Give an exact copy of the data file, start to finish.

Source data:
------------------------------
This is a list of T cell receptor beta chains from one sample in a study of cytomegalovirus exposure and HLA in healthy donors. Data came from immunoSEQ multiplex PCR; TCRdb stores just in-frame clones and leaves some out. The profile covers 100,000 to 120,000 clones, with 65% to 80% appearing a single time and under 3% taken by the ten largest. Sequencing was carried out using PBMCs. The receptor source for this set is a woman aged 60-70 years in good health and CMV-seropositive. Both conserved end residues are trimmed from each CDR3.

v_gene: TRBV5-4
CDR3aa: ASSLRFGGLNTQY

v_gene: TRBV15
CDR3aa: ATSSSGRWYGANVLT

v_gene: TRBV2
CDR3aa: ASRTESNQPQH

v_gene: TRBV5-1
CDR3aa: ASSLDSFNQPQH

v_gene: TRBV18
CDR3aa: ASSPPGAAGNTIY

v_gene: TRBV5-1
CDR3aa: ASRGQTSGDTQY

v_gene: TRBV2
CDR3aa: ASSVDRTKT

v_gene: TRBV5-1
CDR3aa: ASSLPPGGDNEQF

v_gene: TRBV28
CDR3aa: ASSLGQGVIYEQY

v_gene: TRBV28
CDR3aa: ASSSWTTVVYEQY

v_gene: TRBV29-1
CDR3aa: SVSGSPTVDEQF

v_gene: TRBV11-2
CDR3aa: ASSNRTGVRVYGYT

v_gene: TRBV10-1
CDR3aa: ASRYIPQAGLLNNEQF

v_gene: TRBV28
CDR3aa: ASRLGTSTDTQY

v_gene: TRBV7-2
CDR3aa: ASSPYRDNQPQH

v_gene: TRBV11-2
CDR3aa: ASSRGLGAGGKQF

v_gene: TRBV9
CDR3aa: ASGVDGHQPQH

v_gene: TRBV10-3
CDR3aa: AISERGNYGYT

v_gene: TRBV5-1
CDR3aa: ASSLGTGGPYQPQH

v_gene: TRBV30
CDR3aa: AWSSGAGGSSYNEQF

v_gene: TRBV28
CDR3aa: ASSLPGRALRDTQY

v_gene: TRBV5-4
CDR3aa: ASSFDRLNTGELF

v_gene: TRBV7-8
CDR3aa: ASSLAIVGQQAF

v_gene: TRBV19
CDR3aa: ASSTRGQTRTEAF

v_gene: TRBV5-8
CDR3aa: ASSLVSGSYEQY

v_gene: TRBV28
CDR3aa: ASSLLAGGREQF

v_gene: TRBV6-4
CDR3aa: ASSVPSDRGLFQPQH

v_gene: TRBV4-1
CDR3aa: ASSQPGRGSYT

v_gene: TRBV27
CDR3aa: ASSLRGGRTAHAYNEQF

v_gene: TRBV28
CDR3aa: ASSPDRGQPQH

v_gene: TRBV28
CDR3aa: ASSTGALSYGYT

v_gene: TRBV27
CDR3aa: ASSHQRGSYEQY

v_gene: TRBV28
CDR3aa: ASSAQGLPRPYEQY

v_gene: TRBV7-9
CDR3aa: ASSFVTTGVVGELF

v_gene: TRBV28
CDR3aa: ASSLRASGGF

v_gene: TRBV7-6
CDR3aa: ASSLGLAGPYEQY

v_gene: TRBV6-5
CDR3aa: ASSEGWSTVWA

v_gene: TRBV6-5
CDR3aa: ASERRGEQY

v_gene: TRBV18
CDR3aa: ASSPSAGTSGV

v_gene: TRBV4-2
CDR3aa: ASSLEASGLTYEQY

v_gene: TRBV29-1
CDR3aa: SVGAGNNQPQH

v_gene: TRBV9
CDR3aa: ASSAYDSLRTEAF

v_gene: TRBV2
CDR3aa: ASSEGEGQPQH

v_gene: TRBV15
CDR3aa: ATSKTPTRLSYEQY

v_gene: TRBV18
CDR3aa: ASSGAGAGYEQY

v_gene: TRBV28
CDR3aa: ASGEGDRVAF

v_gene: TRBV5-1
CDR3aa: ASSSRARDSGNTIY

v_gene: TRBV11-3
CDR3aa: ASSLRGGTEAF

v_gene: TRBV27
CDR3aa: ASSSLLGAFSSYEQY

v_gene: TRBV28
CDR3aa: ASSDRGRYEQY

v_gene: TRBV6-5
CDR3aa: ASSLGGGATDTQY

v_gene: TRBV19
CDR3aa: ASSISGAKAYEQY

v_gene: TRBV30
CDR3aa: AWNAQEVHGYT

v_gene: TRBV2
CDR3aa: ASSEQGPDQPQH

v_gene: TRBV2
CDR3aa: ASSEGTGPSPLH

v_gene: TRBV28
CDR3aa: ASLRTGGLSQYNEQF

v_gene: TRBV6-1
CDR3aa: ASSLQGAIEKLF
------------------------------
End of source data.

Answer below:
This is a list of T cell receptor beta chains from one sample in a study of cytomegalovirus exposure and HLA in healthy donors. Data came from immunoSEQ multiplex PCR; TCRdb stores just in-frame clones and leaves some out. The profile covers 100,000 to 120,000 clones, with 65% to 80% appearing a single time and under 3% taken by the ten largest. Sequencing was carried out using PBMCs. The receptor source for this set is a woman aged 60-70 years in good health and CMV-seropositive. Both conserved end residues are trimmed from each CDR3.

v_gene: TRBV5-4
CDR3aa: ASSLRFGGLNTQY

v_gene: TRBV15
CDR3aa: ATSSSGRWYGANVLT

v_gene: TRBV2
CDR3aa: ASRTESNQPQH

v_gene: TRBV5-1
CDR3aa: ASSLDSFNQPQH

v_gene: TRBV18
CDR3aa: ASSPPGAAGNTIY

v_gene: TRBV5-1
CDR3aa: ASRGQTSGDTQY

v_gene: TRBV2
CDR3aa: ASSVDRTKT

v_gene: TRBV5-1
CDR3aa: ASSLPPGGDNEQF

v_gene: TRBV28
CDR3aa: ASSLGQGVIYEQY

v_gene: TRBV28
CDR3aa: ASSSWTTVVYEQY

v_gene: TRBV29-1
CDR3aa: SVSGSPTVDEQF

v_gene: TRBV11-2
CDR3aa: ASSNRTGVRVYGYT

v_gene: TRBV10-1
CDR3aa: ASRYIPQAGLLNNEQF

v_gene: TRBV28
CDR3aa: ASRLGTSTDTQY

v_gene: TRBV7-2
CDR3aa: ASSPYRDNQPQH

v_gene: TRBV11-2
CDR3aa: ASSRGLGAGGKQF

v_gene: TRBV9
CDR3aa: ASGVDGHQPQH

v_gene: TRBV10-3
CDR3aa: AISERGNYGYT

v_gene: TRBV5-1
CDR3aa: ASSLGTGGPYQPQH

v_gene: TRBV30
CDR3aa: AWSSGAGGSSYNEQF

v_gene: TRBV28
CDR3aa: ASSLPGRALRDTQY

v_gene: TRBV5-4
CDR3aa: ASSFDRLNTGELF

v_gene: TRBV7-8
CDR3aa: ASSLAIVGQQAF

v_gene: TRBV19
CDR3aa: ASSTRGQTRTEAF

v_gene: TRBV5-8
CDR3aa: ASSLVSGSYEQY

v_gene: TRBV28
CDR3aa: ASSLLAGGREQF

v_gene: TRBV6-4
CDR3aa: ASSVPSDRGLFQPQH

v_gene: TRBV4-1
CDR3aa: ASSQPGRGSYT

v_gene: TRBV27
CDR3aa: ASSLRGGRTAHAYNEQF

v_gene: TRBV28
CDR3aa: ASSPDRGQPQH

v_gene: TRBV28
CDR3aa: ASSTGALSYGYT

v_gene: TRBV27
CDR3aa: ASSHQRGSYEQY

v_gene: TRBV28
CDR3aa: ASSAQGLPRPYEQY

v_gene: TRBV7-9
CDR3aa: ASSFVTTGVVGELF

v_gene: TRBV28
CDR3aa: ASSLRASGGF

v_gene: TRBV7-6
CDR3aa: ASSLGLAGPYEQY

v_gene: TRBV6-5
CDR3aa: ASSEGWSTVWA

v_gene: TRBV6-5
CDR3aa: ASERRGEQY

v_gene: TRBV18
CDR3aa: ASSPSAGTSGV

v_gene: TRBV4-2
CDR3aa: ASSLEASGLTYEQY

v_gene: TRBV29-1
CDR3aa: SVGAGNNQPQH

v_gene: TRBV9
CDR3aa: ASSAYDSLRTEAF

v_gene: TRBV2
CDR3aa: ASSEGEGQPQH

v_gene: TRBV15
CDR3aa: ATSKTPTRLSYEQY

v_gene: TRBV18
CDR3aa: ASSGAGAGYEQY

v_gene: TRBV28
CDR3aa: ASGEGDRVAF

v_gene: TRBV5-1
CDR3aa: ASSSRARDSGNTIY

v_gene: TRBV11-3
CDR3aa: ASSLRGGTEAF

v_gene: TRBV27
CDR3aa: ASSSLLGAFSSYEQY

v_gene: TRBV28
CDR3aa: ASSDRGRYEQY

v_gene: TRBV6-5
CDR3aa: ASSLGGGATDTQY

v_gene: TRBV19
CDR3aa: ASSISGAKAYEQY

v_gene: TRBV30
CDR3aa: AWNAQEVHGYT

v_gene: TRBV2
CDR3aa: ASSEQGPDQPQH

v_gene: TRBV2
CDR3aa: ASSEGTGPSPLH

v_gene: TRBV28
CDR3aa: ASLRTGGLSQYNEQF

v_gene: TRBV6-1
CDR3aa: ASSLQGAIEKLF